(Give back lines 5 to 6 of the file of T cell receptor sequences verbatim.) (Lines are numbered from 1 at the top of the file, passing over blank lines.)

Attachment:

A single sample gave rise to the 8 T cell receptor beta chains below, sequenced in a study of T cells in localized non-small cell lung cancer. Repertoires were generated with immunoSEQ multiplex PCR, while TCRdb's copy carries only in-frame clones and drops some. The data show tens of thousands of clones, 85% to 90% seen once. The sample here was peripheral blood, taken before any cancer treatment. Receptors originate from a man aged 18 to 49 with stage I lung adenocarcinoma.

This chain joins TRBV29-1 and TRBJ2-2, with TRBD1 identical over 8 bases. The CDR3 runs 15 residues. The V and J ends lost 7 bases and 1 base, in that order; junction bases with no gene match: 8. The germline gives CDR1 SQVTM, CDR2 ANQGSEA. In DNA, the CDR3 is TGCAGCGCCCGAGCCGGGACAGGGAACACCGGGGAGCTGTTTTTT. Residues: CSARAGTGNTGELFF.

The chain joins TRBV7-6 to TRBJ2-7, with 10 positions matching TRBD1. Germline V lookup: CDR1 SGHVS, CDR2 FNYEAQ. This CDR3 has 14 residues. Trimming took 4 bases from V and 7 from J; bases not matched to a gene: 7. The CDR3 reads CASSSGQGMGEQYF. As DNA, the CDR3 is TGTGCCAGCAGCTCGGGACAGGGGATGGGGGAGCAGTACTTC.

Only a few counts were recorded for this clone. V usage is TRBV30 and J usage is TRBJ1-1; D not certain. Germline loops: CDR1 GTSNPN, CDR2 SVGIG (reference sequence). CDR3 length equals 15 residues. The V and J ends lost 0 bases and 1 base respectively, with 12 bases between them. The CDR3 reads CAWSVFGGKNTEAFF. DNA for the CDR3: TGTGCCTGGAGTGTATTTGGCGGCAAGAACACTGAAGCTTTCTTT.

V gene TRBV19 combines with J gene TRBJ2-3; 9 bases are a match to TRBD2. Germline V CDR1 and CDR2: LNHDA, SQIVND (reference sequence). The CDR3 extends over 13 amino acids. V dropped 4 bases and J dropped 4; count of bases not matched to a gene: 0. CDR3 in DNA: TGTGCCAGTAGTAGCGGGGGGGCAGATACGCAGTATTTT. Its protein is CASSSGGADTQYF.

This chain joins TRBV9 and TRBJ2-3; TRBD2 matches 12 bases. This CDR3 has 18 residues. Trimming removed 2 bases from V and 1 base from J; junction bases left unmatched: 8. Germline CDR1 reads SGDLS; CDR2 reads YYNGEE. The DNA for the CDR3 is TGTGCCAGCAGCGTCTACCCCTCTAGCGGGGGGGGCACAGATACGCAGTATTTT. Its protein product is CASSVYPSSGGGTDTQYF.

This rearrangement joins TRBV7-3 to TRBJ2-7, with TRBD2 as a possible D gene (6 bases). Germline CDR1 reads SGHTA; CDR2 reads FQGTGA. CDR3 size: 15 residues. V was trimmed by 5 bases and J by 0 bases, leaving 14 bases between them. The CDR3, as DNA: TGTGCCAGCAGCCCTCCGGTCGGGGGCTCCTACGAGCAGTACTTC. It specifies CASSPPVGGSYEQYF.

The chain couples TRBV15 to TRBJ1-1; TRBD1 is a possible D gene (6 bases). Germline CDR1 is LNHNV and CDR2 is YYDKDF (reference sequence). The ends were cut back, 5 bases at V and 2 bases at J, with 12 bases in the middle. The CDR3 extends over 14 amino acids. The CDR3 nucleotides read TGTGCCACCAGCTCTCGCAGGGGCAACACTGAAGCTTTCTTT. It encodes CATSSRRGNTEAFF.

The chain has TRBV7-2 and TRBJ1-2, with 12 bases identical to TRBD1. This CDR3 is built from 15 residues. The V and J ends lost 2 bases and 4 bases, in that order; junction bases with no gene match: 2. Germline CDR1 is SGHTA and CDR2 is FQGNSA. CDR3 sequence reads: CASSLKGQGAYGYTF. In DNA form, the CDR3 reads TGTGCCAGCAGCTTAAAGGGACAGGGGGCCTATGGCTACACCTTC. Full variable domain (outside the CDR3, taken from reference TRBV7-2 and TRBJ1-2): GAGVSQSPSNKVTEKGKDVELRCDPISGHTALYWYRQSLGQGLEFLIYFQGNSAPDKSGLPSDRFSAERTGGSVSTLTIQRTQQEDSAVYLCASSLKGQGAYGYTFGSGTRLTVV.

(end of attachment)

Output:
V gene TRBV19 combines with J gene TRBJ2-3; 9 bases are a match to TRBD2. Germline V CDR1 and CDR2: LNHDA, SQIVND (reference sequence). The CDR3 extends over 13 amino acids. V dropped 4 bases and J dropped 4; count of bases not matched to a gene: 0. CDR3 in DNA: TGTGCCAGTAGTAGCGGGGGGGCAGATACGCAGTATTTT. Its protein is CASSSGGADTQYF.

This chain joins TRBV9 and TRBJ2-3; TRBD2 matches 12 bases. This CDR3 has 18 residues. Trimming removed 2 bases from V and 1 base from J; junction bases left unmatched: 8. Germline CDR1 reads SGDLS; CDR2 reads YYNGEE. The DNA for the CDR3 is TGTGCCAGCAGCGTCTACCCCTCTAGCGGGGGGGGCACAGATACGCAGTATTTT. Its protein product is CASSVYPSSGGGTDTQYF.